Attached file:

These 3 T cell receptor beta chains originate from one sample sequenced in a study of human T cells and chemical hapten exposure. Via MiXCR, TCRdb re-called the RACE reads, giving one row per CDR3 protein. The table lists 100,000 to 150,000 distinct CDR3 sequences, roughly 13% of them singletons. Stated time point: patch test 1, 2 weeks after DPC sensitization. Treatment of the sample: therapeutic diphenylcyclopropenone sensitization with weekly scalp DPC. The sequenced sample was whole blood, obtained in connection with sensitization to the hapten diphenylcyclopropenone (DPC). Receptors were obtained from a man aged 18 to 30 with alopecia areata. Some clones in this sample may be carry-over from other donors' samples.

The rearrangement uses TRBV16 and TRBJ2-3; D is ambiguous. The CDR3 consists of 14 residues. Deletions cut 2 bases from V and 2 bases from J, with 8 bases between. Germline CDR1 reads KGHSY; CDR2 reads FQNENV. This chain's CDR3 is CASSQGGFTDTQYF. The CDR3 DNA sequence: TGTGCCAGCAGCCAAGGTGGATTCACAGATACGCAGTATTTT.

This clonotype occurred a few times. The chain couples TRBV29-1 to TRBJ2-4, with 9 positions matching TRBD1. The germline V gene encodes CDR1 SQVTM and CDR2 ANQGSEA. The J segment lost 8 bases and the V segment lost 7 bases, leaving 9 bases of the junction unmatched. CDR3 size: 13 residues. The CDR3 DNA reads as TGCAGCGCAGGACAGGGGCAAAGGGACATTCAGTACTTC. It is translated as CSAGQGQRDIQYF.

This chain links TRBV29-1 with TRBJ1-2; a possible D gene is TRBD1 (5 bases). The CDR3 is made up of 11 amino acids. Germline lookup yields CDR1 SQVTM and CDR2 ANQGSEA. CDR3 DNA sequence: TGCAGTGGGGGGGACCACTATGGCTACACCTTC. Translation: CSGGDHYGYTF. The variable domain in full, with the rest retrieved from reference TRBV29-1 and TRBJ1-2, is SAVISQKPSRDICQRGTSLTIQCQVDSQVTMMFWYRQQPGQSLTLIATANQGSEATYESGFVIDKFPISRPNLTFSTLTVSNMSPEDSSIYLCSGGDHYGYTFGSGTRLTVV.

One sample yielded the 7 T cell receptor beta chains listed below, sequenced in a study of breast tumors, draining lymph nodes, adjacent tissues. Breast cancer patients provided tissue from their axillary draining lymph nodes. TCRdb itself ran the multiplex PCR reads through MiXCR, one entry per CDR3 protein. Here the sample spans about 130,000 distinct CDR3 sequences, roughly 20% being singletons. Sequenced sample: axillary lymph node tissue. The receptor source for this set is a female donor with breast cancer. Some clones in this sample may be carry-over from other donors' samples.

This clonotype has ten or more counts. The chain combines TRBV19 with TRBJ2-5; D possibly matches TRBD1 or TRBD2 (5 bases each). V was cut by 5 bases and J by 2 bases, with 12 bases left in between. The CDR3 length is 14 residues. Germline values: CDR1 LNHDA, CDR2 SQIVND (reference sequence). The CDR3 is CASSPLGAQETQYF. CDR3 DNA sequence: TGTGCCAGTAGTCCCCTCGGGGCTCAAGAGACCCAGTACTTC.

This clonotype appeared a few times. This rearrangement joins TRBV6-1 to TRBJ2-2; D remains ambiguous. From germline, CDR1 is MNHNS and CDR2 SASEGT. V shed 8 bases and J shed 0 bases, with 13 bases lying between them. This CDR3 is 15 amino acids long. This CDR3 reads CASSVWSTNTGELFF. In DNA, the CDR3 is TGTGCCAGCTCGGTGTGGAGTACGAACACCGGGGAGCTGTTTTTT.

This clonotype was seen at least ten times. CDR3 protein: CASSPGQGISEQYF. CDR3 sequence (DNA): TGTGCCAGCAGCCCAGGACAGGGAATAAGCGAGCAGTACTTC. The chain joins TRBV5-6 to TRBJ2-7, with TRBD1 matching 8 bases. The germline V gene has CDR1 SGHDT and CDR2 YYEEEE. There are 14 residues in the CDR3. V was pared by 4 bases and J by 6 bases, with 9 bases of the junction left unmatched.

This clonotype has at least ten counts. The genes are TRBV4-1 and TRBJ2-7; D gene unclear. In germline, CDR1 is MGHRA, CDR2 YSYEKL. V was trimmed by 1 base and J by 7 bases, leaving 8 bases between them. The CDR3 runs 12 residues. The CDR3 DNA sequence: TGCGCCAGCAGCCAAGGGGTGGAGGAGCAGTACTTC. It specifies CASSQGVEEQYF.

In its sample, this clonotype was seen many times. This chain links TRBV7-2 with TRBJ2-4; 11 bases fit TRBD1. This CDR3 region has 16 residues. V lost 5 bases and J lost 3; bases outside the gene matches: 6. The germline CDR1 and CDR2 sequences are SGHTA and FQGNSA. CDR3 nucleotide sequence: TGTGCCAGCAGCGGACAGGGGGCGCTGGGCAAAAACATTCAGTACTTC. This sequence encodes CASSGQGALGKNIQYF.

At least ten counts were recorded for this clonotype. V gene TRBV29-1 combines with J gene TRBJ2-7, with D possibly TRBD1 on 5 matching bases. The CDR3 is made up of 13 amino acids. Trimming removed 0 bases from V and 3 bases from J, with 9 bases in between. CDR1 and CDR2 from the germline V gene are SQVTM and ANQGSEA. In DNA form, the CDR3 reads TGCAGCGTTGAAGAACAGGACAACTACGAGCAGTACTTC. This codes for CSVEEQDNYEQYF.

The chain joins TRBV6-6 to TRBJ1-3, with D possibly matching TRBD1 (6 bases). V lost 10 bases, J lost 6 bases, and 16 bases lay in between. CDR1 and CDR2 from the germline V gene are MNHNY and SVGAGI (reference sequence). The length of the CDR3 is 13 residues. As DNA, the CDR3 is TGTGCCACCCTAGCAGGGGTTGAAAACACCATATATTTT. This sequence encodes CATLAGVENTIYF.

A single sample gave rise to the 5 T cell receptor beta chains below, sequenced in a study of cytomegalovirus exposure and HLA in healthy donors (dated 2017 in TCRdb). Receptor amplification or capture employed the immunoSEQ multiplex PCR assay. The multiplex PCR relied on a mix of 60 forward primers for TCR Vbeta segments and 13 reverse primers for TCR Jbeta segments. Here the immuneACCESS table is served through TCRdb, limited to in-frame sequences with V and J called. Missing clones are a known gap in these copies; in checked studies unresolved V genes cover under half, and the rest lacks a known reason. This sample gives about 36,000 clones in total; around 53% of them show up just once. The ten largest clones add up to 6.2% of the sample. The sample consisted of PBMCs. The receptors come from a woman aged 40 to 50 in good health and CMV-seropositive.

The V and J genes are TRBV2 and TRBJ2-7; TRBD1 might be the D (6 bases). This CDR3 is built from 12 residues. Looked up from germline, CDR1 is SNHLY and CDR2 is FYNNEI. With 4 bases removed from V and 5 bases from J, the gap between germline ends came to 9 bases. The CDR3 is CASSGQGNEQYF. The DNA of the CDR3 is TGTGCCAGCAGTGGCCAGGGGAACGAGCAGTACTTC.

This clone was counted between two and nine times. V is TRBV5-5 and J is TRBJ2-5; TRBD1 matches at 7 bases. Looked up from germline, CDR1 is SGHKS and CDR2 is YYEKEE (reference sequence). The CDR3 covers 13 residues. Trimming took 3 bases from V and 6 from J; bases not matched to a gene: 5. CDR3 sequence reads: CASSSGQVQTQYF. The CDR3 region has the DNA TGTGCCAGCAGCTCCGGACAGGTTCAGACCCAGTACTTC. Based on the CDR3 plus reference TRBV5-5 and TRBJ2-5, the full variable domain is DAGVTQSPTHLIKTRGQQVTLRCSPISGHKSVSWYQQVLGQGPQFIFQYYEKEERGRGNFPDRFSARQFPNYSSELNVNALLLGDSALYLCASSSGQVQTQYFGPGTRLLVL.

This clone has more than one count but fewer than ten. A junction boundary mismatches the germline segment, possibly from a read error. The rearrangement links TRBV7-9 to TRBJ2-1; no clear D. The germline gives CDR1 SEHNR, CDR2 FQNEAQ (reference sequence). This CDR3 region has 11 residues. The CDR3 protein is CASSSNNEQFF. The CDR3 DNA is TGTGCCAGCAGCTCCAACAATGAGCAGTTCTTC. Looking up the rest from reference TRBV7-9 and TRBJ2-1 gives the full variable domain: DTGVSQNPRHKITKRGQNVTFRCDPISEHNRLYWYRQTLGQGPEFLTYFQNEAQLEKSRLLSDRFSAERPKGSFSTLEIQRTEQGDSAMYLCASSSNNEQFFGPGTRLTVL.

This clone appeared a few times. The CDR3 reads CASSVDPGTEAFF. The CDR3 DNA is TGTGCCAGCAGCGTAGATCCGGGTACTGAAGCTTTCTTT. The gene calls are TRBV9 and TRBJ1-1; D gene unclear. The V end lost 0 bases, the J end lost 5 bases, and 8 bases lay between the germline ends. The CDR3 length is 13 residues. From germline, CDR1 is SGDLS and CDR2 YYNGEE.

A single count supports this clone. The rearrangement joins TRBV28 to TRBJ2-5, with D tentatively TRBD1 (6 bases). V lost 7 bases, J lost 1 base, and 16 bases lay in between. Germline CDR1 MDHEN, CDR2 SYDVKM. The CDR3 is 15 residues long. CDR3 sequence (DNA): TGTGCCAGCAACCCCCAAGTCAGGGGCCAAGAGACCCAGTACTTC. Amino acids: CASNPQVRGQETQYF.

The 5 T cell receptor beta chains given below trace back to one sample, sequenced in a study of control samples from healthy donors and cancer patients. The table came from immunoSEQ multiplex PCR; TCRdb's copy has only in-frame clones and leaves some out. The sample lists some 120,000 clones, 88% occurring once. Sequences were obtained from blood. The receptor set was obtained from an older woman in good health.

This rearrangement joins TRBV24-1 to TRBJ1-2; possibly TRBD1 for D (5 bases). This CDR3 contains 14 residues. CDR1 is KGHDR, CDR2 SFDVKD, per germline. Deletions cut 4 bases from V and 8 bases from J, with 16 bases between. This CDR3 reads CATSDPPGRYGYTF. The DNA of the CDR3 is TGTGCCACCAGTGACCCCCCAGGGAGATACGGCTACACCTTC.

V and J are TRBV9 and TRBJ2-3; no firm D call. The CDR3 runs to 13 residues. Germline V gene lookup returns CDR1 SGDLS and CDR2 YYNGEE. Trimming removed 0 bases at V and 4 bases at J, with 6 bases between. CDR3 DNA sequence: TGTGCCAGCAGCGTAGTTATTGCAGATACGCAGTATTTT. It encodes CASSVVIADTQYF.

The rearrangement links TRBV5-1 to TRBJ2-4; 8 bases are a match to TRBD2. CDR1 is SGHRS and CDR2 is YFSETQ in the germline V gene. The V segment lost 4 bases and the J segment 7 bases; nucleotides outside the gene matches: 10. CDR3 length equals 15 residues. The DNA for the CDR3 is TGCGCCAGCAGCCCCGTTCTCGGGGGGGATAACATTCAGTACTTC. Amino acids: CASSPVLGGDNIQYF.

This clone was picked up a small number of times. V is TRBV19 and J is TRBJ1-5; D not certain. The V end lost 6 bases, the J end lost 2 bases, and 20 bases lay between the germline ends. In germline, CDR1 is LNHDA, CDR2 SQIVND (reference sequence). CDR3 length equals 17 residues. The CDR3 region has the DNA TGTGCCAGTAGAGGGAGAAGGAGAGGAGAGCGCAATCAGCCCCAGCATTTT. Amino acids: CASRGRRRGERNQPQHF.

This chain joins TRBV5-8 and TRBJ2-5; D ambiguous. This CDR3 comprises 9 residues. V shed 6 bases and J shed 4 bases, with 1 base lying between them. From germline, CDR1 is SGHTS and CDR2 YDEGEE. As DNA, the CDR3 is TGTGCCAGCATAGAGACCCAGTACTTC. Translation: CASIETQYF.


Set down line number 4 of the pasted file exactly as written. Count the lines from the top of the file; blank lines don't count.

This chain links TRBV29-1 with TRBJ1-2; a possible D gene is TRBD1 (5 bases). The CDR3 is made up of 11 amino acids. Germline lookup yields CDR1 SQVTM and CDR2 ANQGSEA. CDR3 DNA sequence: TGCAGTGGGGGGGACCACTATGGCTACACCTTC. Translation: CSGGDHYGYTF. The variable domain in full, with the rest retrieved from reference TRBV29-1 and TRBJ1-2, is SAVISQKPSRDICQRGTSLTIQCQVDSQVTMMFWYRQQPGQSLTLIATANQGSEATYESGFVIDKFPISRPNLTFSTLTVSNMSPEDSSIYLCSGGDHYGYTFGSGTRLTVV.